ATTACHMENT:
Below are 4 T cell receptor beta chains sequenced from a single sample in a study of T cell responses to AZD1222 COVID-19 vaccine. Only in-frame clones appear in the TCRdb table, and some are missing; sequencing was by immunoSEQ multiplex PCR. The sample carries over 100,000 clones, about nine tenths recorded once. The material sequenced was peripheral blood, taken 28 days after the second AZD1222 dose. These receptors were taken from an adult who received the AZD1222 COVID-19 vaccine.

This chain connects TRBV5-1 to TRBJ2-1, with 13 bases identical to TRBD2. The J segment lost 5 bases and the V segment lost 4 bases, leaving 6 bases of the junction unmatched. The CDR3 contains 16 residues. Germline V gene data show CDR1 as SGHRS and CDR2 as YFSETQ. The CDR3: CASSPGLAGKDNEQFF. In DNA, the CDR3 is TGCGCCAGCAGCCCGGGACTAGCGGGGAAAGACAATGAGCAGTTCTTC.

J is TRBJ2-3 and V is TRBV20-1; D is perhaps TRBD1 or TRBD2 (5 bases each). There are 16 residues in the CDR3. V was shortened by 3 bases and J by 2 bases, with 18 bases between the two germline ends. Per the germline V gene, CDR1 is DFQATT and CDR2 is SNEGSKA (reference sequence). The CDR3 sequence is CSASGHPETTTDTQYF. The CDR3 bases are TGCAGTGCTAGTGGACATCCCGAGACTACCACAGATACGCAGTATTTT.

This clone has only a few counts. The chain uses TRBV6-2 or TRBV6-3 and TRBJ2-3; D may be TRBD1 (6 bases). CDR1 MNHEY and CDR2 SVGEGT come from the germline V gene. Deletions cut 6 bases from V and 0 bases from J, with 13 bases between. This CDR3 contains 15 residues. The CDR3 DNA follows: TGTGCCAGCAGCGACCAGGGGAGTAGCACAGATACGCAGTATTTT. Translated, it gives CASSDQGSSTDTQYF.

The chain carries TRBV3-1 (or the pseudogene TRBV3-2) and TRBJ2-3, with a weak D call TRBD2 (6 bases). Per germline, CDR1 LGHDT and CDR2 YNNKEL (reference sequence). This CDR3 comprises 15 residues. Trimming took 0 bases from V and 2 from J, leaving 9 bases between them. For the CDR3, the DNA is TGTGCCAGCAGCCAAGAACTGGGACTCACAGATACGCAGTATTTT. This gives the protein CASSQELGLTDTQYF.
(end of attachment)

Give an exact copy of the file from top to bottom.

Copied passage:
Below are 4 T cell receptor beta chains sequenced from a single sample in a study of T cell responses to AZD1222 COVID-19 vaccine. Only in-frame clones appear in the TCRdb table, and some are missing; sequencing was by immunoSEQ multiplex PCR. The sample carries over 100,000 clones, about nine tenths recorded once. The material sequenced was peripheral blood, taken 28 days after the second AZD1222 dose. These receptors were taken from an adult who received the AZD1222 COVID-19 vaccine.

This chain connects TRBV5-1 to TRBJ2-1, with 13 bases identical to TRBD2. The J segment lost 5 bases and the V segment lost 4 bases, leaving 6 bases of the junction unmatched. The CDR3 contains 16 residues. Germline V gene data show CDR1 as SGHRS and CDR2 as YFSETQ. The CDR3: CASSPGLAGKDNEQFF. In DNA, the CDR3 is TGCGCCAGCAGCCCGGGACTAGCGGGGAAAGACAATGAGCAGTTCTTC.

J is TRBJ2-3 and V is TRBV20-1; D is perhaps TRBD1 or TRBD2 (5 bases each). There are 16 residues in the CDR3. V was shortened by 3 bases and J by 2 bases, with 18 bases between the two germline ends. Per the germline V gene, CDR1 is DFQATT and CDR2 is SNEGSKA (reference sequence). The CDR3 sequence is CSASGHPETTTDTQYF. The CDR3 bases are TGCAGTGCTAGTGGACATCCCGAGACTACCACAGATACGCAGTATTTT.

This clone has only a few counts. The chain uses TRBV6-2 or TRBV6-3 and TRBJ2-3; D may be TRBD1 (6 bases). CDR1 MNHEY and CDR2 SVGEGT come from the germline V gene. Deletions cut 6 bases from V and 0 bases from J, with 13 bases between. This CDR3 contains 15 residues. The CDR3 DNA follows: TGTGCCAGCAGCGACCAGGGGAGTAGCACAGATACGCAGTATTTT. Translated, it gives CASSDQGSSTDTQYF.

The chain carries TRBV3-1 (or the pseudogene TRBV3-2) and TRBJ2-3, with a weak D call TRBD2 (6 bases). Per germline, CDR1 LGHDT and CDR2 YNNKEL (reference sequence). This CDR3 comprises 15 residues. Trimming took 0 bases from V and 2 from J, leaving 9 bases between them. For the CDR3, the DNA is TGTGCCAGCAGCCAAGAACTGGGACTCACAGATACGCAGTATTTT. This gives the protein CASSQELGLTDTQYF.